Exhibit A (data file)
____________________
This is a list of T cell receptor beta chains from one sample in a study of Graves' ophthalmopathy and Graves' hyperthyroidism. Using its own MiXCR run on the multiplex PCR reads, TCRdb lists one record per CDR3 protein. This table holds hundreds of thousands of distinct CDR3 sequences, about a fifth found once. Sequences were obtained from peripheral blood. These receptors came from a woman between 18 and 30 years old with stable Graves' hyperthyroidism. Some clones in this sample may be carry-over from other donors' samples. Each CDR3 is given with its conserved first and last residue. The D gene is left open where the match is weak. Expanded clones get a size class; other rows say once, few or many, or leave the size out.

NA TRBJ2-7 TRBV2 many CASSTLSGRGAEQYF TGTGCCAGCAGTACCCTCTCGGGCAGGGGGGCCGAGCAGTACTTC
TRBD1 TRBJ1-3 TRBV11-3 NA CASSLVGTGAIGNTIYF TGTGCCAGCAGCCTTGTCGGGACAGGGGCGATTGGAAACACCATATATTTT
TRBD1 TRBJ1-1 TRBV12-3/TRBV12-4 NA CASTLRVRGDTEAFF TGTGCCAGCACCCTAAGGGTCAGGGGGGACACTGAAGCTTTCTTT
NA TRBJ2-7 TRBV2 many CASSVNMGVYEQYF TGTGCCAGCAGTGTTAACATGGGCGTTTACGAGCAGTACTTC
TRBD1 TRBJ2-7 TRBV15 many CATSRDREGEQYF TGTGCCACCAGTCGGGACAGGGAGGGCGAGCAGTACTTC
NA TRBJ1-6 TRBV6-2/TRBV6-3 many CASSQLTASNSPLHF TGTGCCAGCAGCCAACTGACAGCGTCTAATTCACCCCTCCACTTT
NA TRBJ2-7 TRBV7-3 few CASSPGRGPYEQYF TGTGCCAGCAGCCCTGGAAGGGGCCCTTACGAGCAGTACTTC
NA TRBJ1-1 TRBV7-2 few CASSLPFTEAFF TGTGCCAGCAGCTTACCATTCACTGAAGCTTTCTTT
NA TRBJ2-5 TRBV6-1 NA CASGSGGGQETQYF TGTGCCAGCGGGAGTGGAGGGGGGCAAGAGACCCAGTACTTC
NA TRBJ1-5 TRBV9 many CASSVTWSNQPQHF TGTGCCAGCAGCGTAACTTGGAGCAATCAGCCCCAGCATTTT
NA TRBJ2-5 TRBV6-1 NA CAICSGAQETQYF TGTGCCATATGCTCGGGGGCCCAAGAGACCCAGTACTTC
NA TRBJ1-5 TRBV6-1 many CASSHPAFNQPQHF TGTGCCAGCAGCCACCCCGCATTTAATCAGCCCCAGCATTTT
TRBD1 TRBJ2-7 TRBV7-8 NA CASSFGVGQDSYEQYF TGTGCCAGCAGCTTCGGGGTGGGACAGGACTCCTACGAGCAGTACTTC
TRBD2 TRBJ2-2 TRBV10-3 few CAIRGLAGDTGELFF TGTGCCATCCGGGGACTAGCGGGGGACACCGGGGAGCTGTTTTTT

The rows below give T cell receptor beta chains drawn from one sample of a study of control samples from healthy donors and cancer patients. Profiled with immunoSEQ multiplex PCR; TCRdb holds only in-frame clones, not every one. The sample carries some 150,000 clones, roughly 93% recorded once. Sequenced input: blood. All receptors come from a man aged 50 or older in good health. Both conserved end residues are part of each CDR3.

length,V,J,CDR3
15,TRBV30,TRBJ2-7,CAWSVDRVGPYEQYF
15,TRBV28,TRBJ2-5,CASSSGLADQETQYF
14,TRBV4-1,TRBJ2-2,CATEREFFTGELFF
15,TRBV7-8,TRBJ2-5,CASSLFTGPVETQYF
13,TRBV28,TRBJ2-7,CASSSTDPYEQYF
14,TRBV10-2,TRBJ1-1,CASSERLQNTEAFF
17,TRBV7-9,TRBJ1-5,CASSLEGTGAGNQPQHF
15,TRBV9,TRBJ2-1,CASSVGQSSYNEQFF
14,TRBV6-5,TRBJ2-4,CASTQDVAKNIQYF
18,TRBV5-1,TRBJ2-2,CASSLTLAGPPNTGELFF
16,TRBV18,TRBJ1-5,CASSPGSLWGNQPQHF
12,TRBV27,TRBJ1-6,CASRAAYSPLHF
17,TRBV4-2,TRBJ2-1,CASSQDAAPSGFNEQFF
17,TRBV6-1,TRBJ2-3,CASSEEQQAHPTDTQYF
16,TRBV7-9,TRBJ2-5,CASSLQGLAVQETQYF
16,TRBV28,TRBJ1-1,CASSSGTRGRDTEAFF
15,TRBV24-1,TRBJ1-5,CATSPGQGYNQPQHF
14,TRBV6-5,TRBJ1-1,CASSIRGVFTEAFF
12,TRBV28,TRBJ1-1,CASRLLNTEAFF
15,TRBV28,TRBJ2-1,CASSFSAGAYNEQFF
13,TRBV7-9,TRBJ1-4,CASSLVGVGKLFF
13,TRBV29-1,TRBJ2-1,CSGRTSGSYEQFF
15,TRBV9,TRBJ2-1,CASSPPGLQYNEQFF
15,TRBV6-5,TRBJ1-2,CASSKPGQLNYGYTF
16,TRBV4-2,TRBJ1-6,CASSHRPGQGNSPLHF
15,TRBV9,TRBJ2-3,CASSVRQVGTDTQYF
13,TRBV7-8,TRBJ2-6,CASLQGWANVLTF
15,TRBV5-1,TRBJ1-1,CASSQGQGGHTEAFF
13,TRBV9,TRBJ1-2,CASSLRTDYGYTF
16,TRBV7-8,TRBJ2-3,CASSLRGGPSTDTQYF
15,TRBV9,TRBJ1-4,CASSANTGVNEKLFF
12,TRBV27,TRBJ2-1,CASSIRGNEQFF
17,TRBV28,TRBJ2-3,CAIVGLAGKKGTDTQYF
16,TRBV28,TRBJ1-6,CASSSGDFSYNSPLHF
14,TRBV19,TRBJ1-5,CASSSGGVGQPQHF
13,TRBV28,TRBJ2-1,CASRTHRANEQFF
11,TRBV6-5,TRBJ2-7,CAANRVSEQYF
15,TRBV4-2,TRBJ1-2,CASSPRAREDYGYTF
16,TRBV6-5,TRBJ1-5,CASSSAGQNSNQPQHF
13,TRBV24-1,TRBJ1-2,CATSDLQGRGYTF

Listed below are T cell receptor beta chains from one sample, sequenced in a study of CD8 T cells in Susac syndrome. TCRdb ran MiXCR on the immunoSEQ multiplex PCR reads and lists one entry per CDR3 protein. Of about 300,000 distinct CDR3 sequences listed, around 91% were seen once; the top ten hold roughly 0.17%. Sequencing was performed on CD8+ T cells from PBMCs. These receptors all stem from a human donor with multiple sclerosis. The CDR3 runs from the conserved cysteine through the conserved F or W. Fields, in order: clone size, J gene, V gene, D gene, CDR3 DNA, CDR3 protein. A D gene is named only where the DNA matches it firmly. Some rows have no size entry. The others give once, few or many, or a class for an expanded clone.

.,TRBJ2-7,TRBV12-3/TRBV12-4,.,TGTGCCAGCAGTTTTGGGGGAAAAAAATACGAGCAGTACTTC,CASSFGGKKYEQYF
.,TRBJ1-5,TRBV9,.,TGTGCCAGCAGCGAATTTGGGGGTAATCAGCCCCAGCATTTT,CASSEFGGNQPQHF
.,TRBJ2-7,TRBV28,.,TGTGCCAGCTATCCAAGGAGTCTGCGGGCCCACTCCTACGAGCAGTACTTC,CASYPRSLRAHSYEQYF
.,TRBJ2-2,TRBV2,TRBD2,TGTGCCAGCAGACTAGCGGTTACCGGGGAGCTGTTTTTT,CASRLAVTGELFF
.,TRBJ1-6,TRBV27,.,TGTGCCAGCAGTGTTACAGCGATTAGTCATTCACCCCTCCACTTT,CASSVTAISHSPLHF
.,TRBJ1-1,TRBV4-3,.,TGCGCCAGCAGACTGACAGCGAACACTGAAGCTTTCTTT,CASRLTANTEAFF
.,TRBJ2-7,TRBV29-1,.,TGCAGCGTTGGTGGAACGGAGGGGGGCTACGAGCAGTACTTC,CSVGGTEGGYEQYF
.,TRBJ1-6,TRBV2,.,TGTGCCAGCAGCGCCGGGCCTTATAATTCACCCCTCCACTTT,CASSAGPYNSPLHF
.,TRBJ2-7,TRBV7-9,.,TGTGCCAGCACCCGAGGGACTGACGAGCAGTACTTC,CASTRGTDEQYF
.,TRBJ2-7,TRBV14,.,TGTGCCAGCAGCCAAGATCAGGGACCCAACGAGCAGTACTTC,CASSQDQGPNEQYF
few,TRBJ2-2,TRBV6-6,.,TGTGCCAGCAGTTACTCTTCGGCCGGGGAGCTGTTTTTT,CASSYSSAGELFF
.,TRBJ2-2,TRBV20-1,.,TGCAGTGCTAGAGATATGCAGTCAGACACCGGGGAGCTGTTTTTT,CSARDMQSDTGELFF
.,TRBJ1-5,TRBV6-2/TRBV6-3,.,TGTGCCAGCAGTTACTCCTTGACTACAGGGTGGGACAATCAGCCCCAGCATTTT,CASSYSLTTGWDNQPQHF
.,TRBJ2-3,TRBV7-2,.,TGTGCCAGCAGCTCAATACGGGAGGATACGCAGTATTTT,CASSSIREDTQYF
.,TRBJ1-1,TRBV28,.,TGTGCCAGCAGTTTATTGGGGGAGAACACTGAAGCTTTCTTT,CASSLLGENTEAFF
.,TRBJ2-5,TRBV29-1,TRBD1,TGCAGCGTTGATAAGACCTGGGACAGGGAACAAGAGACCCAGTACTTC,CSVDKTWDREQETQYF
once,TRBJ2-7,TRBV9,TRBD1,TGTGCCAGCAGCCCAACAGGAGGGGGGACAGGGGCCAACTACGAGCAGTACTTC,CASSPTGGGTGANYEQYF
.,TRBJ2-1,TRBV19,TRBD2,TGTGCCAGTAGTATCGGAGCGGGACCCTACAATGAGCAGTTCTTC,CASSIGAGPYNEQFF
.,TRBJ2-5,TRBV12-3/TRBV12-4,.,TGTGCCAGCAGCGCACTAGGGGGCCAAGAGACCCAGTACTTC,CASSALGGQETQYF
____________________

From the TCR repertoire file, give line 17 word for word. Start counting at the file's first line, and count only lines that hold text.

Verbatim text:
length,V,J,CDR3